“Never Forget” are two words that when spoken will ultimately take us back to the horrific events of the terrorist attacks of 9-11. For us in New England that Tuesday morning was a Chamber of Commerce pick of a beautiful day with barely a cloud in the sky and very comfortable temperatures. How quickly it turned into a nightmare we will “never forget”.
Personally, I was helping stage in our sail and power boats for the Newport Boat show. The mood was boisterous on Bannisters Wharf that morning. We were happy to connect with friends and to see the display coming together for all to enjoy later that week. Little did we expect that by late in the morning the typical frantic and festive mood would become somber. Do we continue setting up? Will the show go as scheduled? There was a feeling of just wanting to go home and be with our families. The sickening feeling of the unknown and the fear for ourselves and our country were starting to sink in. By nightfall instead of a bustling downtown, quiet impromptu candlelight vigils could be seen on every street corner. They were not coordinated, but they showed the world that even in such a time, we were united. On a day filled with emotion, it was a moving scene, and another part of that experience that won’t be forgotten.
The show organizers decided to continue as planned with the show. It was quiet but it did help give us a sense of normalcy. It was a break from the relentless news coverage from the crash sites of the World Trade Center, the Pentagon, and in a field in Stonycreek Township Pennsylvania.
In the late spring of 2002 I had the pleasure of giving the owners of a Flag Green Sabre 36 Express hull #145 with a teak windshield a tour of our facility. Much like the Chamber of Commerce picture perfect weather day on 9-11, this spring day was just as beautiful. Their boat was in the final stage of build and almost ready to ship. This tour started out much like most others for new boat owners. The mood was filled with excitement as I explained our build process and introduced them to Sabre associates along the way that had a hand in working on their new boat. At the end of the tour, they finally got spend time onboard their new boat.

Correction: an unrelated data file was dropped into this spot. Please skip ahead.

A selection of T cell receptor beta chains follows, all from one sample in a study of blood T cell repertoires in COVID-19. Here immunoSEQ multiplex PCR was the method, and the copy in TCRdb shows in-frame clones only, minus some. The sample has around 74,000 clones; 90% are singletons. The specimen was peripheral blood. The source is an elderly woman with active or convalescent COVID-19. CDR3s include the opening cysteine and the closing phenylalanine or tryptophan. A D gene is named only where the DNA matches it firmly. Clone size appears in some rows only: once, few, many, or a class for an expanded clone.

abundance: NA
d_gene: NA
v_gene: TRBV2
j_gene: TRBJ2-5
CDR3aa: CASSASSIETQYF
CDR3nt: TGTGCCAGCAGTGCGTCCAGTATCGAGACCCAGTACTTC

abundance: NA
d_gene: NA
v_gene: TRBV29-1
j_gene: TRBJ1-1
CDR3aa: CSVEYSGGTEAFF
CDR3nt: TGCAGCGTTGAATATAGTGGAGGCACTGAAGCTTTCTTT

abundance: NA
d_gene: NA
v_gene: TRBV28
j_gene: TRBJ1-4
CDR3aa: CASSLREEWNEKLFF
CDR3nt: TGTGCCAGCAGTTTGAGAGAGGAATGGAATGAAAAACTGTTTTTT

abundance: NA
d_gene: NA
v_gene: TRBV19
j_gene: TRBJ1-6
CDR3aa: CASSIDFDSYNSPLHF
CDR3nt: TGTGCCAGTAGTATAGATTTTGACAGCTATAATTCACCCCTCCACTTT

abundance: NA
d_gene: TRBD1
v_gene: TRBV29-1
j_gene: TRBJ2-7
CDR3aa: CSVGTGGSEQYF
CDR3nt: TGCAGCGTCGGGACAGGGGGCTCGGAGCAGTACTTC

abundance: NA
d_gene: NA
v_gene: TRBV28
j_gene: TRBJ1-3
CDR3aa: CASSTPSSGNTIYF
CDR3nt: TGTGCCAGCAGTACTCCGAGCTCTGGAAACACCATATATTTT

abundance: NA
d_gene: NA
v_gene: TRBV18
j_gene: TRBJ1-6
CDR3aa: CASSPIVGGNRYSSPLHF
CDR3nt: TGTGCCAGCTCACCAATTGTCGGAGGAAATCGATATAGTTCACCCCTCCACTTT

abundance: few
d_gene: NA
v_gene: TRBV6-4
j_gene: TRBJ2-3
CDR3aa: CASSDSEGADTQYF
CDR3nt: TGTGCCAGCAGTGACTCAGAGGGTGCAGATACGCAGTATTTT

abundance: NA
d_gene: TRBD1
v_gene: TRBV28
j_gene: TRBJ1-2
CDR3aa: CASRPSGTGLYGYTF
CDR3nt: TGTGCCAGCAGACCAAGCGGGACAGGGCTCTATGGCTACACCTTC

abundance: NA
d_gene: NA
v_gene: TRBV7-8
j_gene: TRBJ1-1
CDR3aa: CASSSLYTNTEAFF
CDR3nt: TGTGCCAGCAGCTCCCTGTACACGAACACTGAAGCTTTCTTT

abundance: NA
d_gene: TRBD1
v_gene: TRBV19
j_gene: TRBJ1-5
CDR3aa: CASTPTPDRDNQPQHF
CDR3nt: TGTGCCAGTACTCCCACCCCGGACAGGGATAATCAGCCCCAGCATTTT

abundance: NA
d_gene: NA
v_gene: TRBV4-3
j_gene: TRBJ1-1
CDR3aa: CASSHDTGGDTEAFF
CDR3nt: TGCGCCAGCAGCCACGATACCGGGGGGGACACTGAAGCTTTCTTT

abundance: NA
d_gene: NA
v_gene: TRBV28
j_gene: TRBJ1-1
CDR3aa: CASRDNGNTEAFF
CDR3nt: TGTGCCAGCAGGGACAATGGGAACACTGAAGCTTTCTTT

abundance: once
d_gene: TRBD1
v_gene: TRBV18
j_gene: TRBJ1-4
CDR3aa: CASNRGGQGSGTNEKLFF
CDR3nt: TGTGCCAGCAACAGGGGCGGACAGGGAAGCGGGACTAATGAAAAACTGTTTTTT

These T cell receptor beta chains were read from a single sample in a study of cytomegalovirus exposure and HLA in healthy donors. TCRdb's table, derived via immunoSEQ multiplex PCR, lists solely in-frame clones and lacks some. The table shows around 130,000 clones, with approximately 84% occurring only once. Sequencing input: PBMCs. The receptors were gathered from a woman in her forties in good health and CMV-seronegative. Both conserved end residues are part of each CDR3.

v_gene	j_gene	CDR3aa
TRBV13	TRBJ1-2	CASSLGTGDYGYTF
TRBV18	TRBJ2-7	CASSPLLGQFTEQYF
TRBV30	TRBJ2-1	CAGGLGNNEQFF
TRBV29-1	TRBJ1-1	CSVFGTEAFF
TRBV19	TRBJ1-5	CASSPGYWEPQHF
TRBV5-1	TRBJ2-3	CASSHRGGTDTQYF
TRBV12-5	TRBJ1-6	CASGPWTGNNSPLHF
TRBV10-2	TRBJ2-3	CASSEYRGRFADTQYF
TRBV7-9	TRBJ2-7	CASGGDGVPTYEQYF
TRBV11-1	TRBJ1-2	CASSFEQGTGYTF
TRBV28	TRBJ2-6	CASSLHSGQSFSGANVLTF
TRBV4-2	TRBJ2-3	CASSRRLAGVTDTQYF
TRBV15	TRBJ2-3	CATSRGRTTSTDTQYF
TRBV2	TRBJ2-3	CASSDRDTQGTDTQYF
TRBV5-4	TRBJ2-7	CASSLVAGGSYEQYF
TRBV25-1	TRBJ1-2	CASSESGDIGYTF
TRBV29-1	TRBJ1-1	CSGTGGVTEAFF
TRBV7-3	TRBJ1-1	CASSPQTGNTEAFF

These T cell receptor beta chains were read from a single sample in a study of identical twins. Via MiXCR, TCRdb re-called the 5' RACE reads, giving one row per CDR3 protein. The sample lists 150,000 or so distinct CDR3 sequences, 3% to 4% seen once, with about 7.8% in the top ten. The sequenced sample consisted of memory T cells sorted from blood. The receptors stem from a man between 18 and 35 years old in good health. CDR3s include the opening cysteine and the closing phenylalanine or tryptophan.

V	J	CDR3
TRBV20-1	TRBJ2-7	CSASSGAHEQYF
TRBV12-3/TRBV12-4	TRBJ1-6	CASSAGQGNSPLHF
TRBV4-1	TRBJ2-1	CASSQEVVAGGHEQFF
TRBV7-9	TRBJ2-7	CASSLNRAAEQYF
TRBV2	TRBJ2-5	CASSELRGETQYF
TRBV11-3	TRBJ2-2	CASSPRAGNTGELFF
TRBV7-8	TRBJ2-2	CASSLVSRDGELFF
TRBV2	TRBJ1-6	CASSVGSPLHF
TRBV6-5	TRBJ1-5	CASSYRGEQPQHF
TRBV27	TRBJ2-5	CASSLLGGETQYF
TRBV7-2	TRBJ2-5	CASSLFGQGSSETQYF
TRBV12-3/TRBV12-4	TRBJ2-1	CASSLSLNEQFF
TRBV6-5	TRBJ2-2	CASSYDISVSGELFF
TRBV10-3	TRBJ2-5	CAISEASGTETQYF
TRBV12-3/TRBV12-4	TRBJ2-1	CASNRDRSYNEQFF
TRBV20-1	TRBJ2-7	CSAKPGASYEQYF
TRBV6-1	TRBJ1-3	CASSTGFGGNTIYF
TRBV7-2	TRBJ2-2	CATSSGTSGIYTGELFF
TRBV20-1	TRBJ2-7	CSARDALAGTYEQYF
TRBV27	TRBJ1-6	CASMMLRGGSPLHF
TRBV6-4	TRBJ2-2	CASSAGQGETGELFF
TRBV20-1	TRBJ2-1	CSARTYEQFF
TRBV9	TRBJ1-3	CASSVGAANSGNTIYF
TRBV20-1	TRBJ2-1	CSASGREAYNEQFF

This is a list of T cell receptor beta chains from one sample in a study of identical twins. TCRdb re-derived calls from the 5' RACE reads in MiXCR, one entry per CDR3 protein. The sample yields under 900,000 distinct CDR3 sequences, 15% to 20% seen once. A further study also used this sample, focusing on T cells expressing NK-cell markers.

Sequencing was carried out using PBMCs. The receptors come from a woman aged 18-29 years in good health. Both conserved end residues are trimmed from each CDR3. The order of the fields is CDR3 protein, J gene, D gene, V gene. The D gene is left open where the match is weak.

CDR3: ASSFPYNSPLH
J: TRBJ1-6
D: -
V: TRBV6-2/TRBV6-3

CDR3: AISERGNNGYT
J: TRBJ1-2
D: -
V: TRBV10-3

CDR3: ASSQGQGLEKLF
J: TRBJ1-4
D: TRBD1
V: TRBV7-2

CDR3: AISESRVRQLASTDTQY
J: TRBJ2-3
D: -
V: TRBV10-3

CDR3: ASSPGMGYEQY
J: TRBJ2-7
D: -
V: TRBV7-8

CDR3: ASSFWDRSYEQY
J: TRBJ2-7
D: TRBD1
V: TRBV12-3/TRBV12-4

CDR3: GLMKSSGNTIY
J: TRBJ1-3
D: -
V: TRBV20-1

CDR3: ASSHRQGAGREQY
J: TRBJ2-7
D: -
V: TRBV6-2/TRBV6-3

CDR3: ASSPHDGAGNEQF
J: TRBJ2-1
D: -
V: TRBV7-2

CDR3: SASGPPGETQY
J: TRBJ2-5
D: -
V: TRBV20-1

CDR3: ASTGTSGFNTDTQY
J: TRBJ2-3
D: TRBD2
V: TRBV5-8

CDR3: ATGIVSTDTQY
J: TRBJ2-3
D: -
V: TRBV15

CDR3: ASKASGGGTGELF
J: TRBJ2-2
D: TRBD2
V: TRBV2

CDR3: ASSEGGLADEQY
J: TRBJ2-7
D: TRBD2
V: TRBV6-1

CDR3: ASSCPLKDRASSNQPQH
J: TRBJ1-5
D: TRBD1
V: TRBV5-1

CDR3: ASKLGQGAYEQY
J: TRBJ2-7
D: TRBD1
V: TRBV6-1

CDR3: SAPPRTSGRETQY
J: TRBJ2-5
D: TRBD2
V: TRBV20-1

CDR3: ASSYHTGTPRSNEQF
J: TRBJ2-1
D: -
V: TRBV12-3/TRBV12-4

As I do with all new owners I asked what name they chose for the boat. The name was LET’S ROLL. My typical follow up question is “how did you come up with that name?” I was not anticipating their response and it is something I will never forget. The owner’s brother was one if the passengers on flight 93 and he was honoring him by naming the boat LET’S ROLL. Needless to say a flood of emotions overcame all of us at that moment. That moment in time for me is one that I will always remember.
A few years later the boat changed hands. The new care takers of LET’S ROLL contacted me with questions and to let Sabre know their contact information. I distinctly remember saying two things in my very first conversation with the new owner. The first was to let him know that particular boat with the distinctive teak windshield and Flag Green hull was my personal favorite. The second comment immediately following was, “you are not changing the name, right?”. He was fully aware of the significance of the name and already decided that she had to remain LET’S ROLL.
This summer (2022) we were cruising on our personal boat and part of the cruise included four fun filled days on a mooring in Edgartown on Martha’s Vineyard. On the morning of August 10th my children and I were running our tender into shore. My son loves running the outboard which allows me time to enjoy the anchorages we visit. We started to pass mooring ball #911, heading towards a Flag Green Sabre with a teak windshield that we could only see the starboard side profile but I knew it had to be LET’S ROLL. The wind shifted and started swinging the stern towards us. I quickly grabbed the outboard out of my son’s hands without saying a word, went back to the other side of mooring ball 911, and captured the image of it in the foreground and LET’S ROLL in the background. A few days later I checked the time stamp of the image I took and it was at 8:42 am. I was curious if there was any significance of that time and I was astonished to find that San Francisco bound Untied Airlines fight 93 took off from Newark at 8:42am on 9-11.
I wanted to reach out to the original owner and ask his permission to use his name in this article, but, I learned he passed away in December of 2016. In reading his obituary that his daughter wrote It started with “Irishman dies from stubbornness and whiskey”. Apparently he was a “ladies man, game slayer, and outlaw” telling his last “inappropriate joke on Friday December 9, 2016 which can not be printed here”. I have to wonder, did this stubborn humorous Irishman and his brother place me in that location, shift the boat enough for the transom to line up with mooring ball 911, and time the image for exactly 8:42 am?
We will never know if the stubborn Irishman influenced that event. Regardless, its another reminder that we will NEVER FORGET the attacks on our country on 9-11.